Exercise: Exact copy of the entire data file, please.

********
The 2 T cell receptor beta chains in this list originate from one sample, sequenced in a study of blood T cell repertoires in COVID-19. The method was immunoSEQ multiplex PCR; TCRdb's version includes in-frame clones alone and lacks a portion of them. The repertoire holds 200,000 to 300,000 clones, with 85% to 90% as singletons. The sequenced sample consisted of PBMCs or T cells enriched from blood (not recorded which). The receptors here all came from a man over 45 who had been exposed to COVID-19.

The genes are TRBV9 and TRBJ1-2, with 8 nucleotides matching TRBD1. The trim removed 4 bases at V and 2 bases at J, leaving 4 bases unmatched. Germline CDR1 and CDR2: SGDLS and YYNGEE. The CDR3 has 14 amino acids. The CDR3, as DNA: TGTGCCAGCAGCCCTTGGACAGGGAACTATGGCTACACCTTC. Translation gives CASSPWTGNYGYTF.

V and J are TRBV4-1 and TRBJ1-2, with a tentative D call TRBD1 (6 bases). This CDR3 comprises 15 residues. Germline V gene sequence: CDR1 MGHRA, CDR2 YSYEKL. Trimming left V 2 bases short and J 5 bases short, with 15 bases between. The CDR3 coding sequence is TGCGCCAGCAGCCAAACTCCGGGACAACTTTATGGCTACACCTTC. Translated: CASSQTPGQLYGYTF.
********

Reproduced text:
The 2 T cell receptor beta chains in this list originate from one sample, sequenced in a study of blood T cell repertoires in COVID-19. The method was immunoSEQ multiplex PCR; TCRdb's version includes in-frame clones alone and lacks a portion of them. The repertoire holds 200,000 to 300,000 clones, with 85% to 90% as singletons. The sequenced sample consisted of PBMCs or T cells enriched from blood (not recorded which). The receptors here all came from a man over 45 who had been exposed to COVID-19.

The genes are TRBV9 and TRBJ1-2, with 8 nucleotides matching TRBD1. The trim removed 4 bases at V and 2 bases at J, leaving 4 bases unmatched. Germline CDR1 and CDR2: SGDLS and YYNGEE. The CDR3 has 14 amino acids. The CDR3, as DNA: TGTGCCAGCAGCCCTTGGACAGGGAACTATGGCTACACCTTC. Translation gives CASSPWTGNYGYTF.

V and J are TRBV4-1 and TRBJ1-2, with a tentative D call TRBD1 (6 bases). This CDR3 comprises 15 residues. Germline V gene sequence: CDR1 MGHRA, CDR2 YSYEKL. Trimming left V 2 bases short and J 5 bases short, with 15 bases between. The CDR3 coding sequence is TGCGCCAGCAGCCAAACTCCGGGACAACTTTATGGCTACACCTTC. Translated: CASSQTPGQLYGYTF.